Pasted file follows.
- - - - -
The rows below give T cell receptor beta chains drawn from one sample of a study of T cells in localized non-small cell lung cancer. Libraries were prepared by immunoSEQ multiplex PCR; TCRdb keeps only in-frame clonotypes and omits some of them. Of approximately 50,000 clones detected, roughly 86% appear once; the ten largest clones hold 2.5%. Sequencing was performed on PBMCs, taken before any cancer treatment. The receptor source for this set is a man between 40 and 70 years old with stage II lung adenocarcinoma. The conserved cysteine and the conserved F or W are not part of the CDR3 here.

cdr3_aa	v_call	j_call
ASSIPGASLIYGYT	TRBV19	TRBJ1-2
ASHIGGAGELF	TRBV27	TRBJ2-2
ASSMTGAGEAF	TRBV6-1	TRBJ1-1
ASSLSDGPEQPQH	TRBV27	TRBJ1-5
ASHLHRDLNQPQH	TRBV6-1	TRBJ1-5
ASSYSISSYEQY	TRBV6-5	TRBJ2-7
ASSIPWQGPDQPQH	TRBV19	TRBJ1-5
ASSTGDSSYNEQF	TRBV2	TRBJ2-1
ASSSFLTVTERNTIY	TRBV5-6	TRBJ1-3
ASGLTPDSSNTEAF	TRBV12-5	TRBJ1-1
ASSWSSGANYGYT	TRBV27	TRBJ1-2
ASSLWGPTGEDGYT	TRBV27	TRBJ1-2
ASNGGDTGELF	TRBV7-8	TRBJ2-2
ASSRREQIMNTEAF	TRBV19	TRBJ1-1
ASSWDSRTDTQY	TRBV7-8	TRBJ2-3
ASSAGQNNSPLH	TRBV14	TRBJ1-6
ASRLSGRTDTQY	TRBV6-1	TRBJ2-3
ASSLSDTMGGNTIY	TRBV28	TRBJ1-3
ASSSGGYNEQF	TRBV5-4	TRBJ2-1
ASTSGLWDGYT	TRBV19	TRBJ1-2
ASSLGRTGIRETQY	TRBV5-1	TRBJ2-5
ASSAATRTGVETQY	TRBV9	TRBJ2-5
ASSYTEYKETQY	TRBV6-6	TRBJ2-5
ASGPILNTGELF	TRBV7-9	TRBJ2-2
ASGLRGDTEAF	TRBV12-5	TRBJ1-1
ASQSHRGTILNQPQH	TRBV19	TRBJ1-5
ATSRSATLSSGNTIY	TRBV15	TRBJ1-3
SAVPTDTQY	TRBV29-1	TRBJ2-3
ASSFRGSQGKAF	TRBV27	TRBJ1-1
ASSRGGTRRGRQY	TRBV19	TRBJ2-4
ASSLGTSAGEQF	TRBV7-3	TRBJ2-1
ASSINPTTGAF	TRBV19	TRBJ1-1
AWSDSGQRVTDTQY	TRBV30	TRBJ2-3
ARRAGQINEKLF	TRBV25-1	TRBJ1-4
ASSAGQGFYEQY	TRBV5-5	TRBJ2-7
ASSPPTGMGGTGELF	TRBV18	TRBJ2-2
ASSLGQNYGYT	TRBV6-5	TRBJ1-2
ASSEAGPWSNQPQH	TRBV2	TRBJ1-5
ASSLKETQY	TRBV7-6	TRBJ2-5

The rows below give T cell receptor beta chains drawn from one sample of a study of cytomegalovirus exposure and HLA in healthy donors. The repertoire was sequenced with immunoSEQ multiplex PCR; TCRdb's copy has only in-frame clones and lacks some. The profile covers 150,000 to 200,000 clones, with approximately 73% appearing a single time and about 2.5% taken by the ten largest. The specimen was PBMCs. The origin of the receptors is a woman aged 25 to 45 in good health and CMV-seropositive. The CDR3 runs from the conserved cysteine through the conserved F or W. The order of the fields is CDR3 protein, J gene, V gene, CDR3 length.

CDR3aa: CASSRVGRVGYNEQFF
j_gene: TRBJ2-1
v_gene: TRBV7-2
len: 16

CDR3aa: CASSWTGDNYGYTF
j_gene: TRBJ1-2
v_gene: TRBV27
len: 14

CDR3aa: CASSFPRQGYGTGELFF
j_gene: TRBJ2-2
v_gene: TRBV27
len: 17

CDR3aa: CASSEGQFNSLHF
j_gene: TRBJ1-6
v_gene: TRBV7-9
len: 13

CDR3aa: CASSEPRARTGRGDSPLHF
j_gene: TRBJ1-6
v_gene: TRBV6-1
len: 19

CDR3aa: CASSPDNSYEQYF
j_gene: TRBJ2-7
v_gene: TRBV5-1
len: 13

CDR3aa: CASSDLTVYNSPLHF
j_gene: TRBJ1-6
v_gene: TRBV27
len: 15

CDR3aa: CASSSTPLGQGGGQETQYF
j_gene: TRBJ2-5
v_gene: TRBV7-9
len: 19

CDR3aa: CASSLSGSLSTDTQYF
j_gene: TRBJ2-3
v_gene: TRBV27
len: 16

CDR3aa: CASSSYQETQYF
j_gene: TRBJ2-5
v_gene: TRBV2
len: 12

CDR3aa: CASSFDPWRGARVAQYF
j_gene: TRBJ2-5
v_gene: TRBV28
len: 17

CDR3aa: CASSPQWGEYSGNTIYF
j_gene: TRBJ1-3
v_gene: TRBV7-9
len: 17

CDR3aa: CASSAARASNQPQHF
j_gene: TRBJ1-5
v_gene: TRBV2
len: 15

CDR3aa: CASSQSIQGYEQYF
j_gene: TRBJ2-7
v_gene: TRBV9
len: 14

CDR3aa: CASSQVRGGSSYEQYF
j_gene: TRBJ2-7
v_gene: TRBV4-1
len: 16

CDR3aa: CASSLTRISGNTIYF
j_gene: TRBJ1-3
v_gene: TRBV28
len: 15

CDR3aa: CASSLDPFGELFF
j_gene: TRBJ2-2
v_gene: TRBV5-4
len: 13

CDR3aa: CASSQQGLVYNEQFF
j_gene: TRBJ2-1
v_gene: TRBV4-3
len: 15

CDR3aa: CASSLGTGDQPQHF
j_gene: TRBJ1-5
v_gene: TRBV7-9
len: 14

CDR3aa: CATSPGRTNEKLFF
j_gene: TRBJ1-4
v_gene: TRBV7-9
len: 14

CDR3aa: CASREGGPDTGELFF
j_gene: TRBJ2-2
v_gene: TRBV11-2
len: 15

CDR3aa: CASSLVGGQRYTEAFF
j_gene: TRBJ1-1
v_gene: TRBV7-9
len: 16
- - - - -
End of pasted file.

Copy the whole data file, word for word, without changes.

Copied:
The rows below give T cell receptor beta chains drawn from one sample of a study of T cells in localized non-small cell lung cancer. Libraries were prepared by immunoSEQ multiplex PCR; TCRdb keeps only in-frame clonotypes and omits some of them. Of approximately 50,000 clones detected, roughly 86% appear once; the ten largest clones hold 2.5%. Sequencing was performed on PBMCs, taken before any cancer treatment. The receptor source for this set is a man between 40 and 70 years old with stage II lung adenocarcinoma. The conserved cysteine and the conserved F or W are not part of the CDR3 here.

cdr3_aa	v_call	j_call
ASSIPGASLIYGYT	TRBV19	TRBJ1-2
ASHIGGAGELF	TRBV27	TRBJ2-2
ASSMTGAGEAF	TRBV6-1	TRBJ1-1
ASSLSDGPEQPQH	TRBV27	TRBJ1-5
ASHLHRDLNQPQH	TRBV6-1	TRBJ1-5
ASSYSISSYEQY	TRBV6-5	TRBJ2-7
ASSIPWQGPDQPQH	TRBV19	TRBJ1-5
ASSTGDSSYNEQF	TRBV2	TRBJ2-1
ASSSFLTVTERNTIY	TRBV5-6	TRBJ1-3
ASGLTPDSSNTEAF	TRBV12-5	TRBJ1-1
ASSWSSGANYGYT	TRBV27	TRBJ1-2
ASSLWGPTGEDGYT	TRBV27	TRBJ1-2
ASNGGDTGELF	TRBV7-8	TRBJ2-2
ASSRREQIMNTEAF	TRBV19	TRBJ1-1
ASSWDSRTDTQY	TRBV7-8	TRBJ2-3
ASSAGQNNSPLH	TRBV14	TRBJ1-6
ASRLSGRTDTQY	TRBV6-1	TRBJ2-3
ASSLSDTMGGNTIY	TRBV28	TRBJ1-3
ASSSGGYNEQF	TRBV5-4	TRBJ2-1
ASTSGLWDGYT	TRBV19	TRBJ1-2
ASSLGRTGIRETQY	TRBV5-1	TRBJ2-5
ASSAATRTGVETQY	TRBV9	TRBJ2-5
ASSYTEYKETQY	TRBV6-6	TRBJ2-5
ASGPILNTGELF	TRBV7-9	TRBJ2-2
ASGLRGDTEAF	TRBV12-5	TRBJ1-1
ASQSHRGTILNQPQH	TRBV19	TRBJ1-5
ATSRSATLSSGNTIY	TRBV15	TRBJ1-3
SAVPTDTQY	TRBV29-1	TRBJ2-3
ASSFRGSQGKAF	TRBV27	TRBJ1-1
ASSRGGTRRGRQY	TRBV19	TRBJ2-4
ASSLGTSAGEQF	TRBV7-3	TRBJ2-1
ASSINPTTGAF	TRBV19	TRBJ1-1
AWSDSGQRVTDTQY	TRBV30	TRBJ2-3
ARRAGQINEKLF	TRBV25-1	TRBJ1-4
ASSAGQGFYEQY	TRBV5-5	TRBJ2-7
ASSPPTGMGGTGELF	TRBV18	TRBJ2-2
ASSLGQNYGYT	TRBV6-5	TRBJ1-2
ASSEAGPWSNQPQH	TRBV2	TRBJ1-5
ASSLKETQY	TRBV7-6	TRBJ2-5

The rows below give T cell receptor beta chains drawn from one sample of a study of cytomegalovirus exposure and HLA in healthy donors. The repertoire was sequenced with immunoSEQ multiplex PCR; TCRdb's copy has only in-frame clones and lacks some. The profile covers 150,000 to 200,000 clones, with approximately 73% appearing a single time and about 2.5% taken by the ten largest. The specimen was PBMCs. The origin of the receptors is a woman aged 25 to 45 in good health and CMV-seropositive. The CDR3 runs from the conserved cysteine through the conserved F or W. The order of the fields is CDR3 protein, J gene, V gene, CDR3 length.

CDR3aa: CASSRVGRVGYNEQFF
j_gene: TRBJ2-1
v_gene: TRBV7-2
len: 16

CDR3aa: CASSWTGDNYGYTF
j_gene: TRBJ1-2
v_gene: TRBV27
len: 14

CDR3aa: CASSFPRQGYGTGELFF
j_gene: TRBJ2-2
v_gene: TRBV27
len: 17

CDR3aa: CASSEGQFNSLHF
j_gene: TRBJ1-6
v_gene: TRBV7-9
len: 13

CDR3aa: CASSEPRARTGRGDSPLHF
j_gene: TRBJ1-6
v_gene: TRBV6-1
len: 19

CDR3aa: CASSPDNSYEQYF
j_gene: TRBJ2-7
v_gene: TRBV5-1
len: 13

CDR3aa: CASSDLTVYNSPLHF
j_gene: TRBJ1-6
v_gene: TRBV27
len: 15

CDR3aa: CASSSTPLGQGGGQETQYF
j_gene: TRBJ2-5
v_gene: TRBV7-9
len: 19

CDR3aa: CASSLSGSLSTDTQYF
j_gene: TRBJ2-3
v_gene: TRBV27
len: 16

CDR3aa: CASSSYQETQYF
j_gene: TRBJ2-5
v_gene: TRBV2
len: 12

CDR3aa: CASSFDPWRGARVAQYF
j_gene: TRBJ2-5
v_gene: TRBV28
len: 17

CDR3aa: CASSPQWGEYSGNTIYF
j_gene: TRBJ1-3
v_gene: TRBV7-9
len: 17

CDR3aa: CASSAARASNQPQHF
j_gene: TRBJ1-5
v_gene: TRBV2
len: 15

CDR3aa: CASSQSIQGYEQYF
j_gene: TRBJ2-7
v_gene: TRBV9
len: 14

CDR3aa: CASSQVRGGSSYEQYF
j_gene: TRBJ2-7
v_gene: TRBV4-1
len: 16

CDR3aa: CASSLTRISGNTIYF
j_gene: TRBJ1-3
v_gene: TRBV28
len: 15

CDR3aa: CASSLDPFGELFF
j_gene: TRBJ2-2
v_gene: TRBV5-4
len: 13

CDR3aa: CASSQQGLVYNEQFF
j_gene: TRBJ2-1
v_gene: TRBV4-3
len: 15

CDR3aa: CASSLGTGDQPQHF
j_gene: TRBJ1-5
v_gene: TRBV7-9
len: 14

CDR3aa: CATSPGRTNEKLFF
j_gene: TRBJ1-4
v_gene: TRBV7-9
len: 14

CDR3aa: CASREGGPDTGELFF
j_gene: TRBJ2-2
v_gene: TRBV11-2
len: 15

CDR3aa: CASSLVGGQRYTEAFF
j_gene: TRBJ1-1
v_gene: TRBV7-9
len: 16